A walking tour of Hobart tempts your palate with samples of fresh-caught oysters and a soft wheel of “Saint” at Bruny Island Cheese Company. Learn how local mongers make these delectable morsels during a cheese-making class at The Agrarian Kitchen, housed in a former schoolhouse just 30 minutes from Hobart. If you prefer to pursue the nectars of Tasmania, follow the Cider Trail to taste how producers put the state’s annual 55,000 tons of apples to good use, and sample cool-climate wines that have been lauded since the 19th century.
“Only in Australia” encounters on Kangaroo Island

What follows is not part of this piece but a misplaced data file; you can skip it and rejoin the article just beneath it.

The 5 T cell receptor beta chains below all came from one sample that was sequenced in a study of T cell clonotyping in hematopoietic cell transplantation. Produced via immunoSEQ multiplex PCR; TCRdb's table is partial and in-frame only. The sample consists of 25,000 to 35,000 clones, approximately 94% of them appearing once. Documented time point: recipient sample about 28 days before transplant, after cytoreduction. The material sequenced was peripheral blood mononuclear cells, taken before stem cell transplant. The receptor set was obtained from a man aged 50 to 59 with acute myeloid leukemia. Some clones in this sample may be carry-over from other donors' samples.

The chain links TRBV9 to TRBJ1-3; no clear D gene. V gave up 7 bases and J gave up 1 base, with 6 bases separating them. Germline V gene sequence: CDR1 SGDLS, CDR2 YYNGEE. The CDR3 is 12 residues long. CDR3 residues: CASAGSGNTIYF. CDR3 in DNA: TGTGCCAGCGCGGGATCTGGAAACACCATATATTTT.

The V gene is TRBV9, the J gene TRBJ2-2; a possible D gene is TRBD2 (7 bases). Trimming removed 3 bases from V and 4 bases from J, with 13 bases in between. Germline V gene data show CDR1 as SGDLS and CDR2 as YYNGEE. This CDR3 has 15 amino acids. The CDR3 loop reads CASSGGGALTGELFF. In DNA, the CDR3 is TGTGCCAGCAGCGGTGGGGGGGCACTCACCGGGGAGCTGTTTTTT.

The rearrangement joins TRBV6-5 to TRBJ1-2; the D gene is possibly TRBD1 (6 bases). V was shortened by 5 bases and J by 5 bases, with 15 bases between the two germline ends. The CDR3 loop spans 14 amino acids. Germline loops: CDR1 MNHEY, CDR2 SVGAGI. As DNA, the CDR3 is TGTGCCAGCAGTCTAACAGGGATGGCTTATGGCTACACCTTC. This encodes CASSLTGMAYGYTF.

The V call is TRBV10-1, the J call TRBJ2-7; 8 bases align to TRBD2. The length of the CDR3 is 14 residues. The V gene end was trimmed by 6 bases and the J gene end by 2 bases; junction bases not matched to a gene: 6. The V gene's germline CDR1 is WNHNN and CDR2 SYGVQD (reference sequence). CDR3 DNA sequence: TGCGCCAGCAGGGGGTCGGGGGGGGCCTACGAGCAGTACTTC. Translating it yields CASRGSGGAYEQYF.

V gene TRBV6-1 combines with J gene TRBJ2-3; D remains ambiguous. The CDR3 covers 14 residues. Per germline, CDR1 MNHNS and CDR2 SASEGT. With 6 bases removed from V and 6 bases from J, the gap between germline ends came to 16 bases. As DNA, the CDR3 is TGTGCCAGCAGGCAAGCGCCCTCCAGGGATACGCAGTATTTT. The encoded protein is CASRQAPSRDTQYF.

It should come as no surprise that one of the best places to spot Australia’s iconic kangaroos is on South Australia’s Kangaroo Island, specifically in the 5,000-acre Hanson Bay Wildlife Sanctuary. Included in your stay at the ultra-luxurious Southern Ocean Lodge are daily wildlife excursions: tiptoe through old-growth forests on a guided nocturnal tour to see kangaroos and porcupine-like echidnas at their most active time. Approximately a third of Kangaroo Island is protected, and while you’re busy making your way from the sand dunes of Little Sahara to the signature Remarkable Rocks in Flinders Chase National Park you may cross paths with more than one wallaby or opossum. This island is also revered for its locally produced goods, its honey in particular: Kangaroo Island is the oldest bee sanctuary in the world and is home to the only pure strain of ligurian bees, while the Hanson Bay Wildlife Sanctuary comprises 20,000 acres of apiaries.